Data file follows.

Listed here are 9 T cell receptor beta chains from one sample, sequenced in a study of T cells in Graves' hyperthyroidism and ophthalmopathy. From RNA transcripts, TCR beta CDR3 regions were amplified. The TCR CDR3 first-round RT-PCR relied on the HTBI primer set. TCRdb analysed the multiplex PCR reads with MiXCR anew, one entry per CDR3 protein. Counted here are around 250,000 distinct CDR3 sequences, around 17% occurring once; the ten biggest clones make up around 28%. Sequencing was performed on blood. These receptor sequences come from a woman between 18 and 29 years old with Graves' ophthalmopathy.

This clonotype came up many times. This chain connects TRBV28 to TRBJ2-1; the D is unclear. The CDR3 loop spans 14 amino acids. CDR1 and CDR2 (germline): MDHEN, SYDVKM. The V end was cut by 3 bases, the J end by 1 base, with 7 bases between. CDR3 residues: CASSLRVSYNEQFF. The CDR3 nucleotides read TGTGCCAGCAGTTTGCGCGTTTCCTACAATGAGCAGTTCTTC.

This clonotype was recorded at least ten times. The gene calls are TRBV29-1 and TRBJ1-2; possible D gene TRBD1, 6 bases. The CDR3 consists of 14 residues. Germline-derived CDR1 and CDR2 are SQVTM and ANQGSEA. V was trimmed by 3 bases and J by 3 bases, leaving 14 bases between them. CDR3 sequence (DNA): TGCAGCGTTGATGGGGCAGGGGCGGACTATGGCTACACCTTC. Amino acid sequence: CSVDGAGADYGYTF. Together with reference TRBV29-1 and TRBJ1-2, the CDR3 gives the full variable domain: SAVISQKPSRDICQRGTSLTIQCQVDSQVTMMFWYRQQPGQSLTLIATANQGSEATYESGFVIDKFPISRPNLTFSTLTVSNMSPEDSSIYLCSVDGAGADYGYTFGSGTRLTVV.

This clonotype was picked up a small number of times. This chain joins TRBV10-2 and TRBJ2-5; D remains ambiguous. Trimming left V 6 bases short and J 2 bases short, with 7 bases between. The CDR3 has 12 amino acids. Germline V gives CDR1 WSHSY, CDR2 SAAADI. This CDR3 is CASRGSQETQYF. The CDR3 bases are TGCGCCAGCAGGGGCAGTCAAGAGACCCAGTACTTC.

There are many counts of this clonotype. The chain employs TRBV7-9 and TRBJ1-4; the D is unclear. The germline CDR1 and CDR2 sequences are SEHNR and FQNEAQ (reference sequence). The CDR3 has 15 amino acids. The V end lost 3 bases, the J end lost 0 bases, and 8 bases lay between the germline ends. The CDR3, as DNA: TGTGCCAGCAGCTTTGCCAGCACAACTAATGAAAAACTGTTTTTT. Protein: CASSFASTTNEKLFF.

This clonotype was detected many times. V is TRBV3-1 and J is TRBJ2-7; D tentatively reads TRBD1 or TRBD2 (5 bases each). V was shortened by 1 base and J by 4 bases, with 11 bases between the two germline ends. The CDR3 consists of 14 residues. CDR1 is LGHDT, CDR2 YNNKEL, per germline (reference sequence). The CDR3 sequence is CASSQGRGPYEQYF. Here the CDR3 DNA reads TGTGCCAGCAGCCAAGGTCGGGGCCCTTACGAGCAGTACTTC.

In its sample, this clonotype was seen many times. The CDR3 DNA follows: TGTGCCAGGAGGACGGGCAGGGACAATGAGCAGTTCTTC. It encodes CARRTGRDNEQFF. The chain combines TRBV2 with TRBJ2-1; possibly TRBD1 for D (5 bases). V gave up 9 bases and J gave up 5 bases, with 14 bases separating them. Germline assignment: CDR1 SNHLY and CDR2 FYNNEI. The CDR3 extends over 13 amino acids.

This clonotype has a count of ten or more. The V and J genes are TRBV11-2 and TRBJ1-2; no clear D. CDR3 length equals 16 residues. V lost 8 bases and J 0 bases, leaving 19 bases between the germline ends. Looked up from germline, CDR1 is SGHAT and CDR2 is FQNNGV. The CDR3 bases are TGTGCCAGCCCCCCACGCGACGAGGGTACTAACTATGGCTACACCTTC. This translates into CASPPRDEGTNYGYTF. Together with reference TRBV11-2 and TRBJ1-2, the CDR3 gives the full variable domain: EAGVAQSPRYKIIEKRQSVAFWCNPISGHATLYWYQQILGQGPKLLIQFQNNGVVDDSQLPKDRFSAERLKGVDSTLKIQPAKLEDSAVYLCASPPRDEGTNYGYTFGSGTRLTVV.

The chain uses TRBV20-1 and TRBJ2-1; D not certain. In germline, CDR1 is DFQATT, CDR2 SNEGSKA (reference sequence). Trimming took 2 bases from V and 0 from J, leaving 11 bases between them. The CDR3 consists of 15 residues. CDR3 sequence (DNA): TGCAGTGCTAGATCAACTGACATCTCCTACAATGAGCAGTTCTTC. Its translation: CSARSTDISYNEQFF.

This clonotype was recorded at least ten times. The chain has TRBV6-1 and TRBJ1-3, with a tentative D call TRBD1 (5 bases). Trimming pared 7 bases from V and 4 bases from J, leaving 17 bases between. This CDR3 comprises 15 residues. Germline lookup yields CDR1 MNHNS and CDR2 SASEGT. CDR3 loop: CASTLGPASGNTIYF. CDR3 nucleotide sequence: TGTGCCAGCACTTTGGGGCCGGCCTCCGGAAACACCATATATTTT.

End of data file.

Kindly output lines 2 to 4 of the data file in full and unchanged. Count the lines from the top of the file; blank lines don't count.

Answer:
This clonotype came up many times. This chain connects TRBV28 to TRBJ2-1; the D is unclear. The CDR3 loop spans 14 amino acids. CDR1 and CDR2 (germline): MDHEN, SYDVKM. The V end was cut by 3 bases, the J end by 1 base, with 7 bases between. CDR3 residues: CASSLRVSYNEQFF. The CDR3 nucleotides read TGTGCCAGCAGTTTGCGCGTTTCCTACAATGAGCAGTTCTTC.

This clonotype was recorded at least ten times. The gene calls are TRBV29-1 and TRBJ1-2; possible D gene TRBD1, 6 bases. The CDR3 consists of 14 residues. Germline-derived CDR1 and CDR2 are SQVTM and ANQGSEA. V was trimmed by 3 bases and J by 3 bases, leaving 14 bases between them. CDR3 sequence (DNA): TGCAGCGTTGATGGGGCAGGGGCGGACTATGGCTACACCTTC. Amino acid sequence: CSVDGAGADYGYTF. Together with reference TRBV29-1 and TRBJ1-2, the CDR3 gives the full variable domain: SAVISQKPSRDICQRGTSLTIQCQVDSQVTMMFWYRQQPGQSLTLIATANQGSEATYESGFVIDKFPISRPNLTFSTLTVSNMSPEDSSIYLCSVDGAGADYGYTFGSGTRLTVV.

This clonotype was picked up a small number of times. This chain joins TRBV10-2 and TRBJ2-5; D remains ambiguous. Trimming left V 6 bases short and J 2 bases short, with 7 bases between. The CDR3 has 12 amino acids. Germline V gives CDR1 WSHSY, CDR2 SAAADI. This CDR3 is CASRGSQETQYF. The CDR3 bases are TGCGCCAGCAGGGGCAGTCAAGAGACCCAGTACTTC.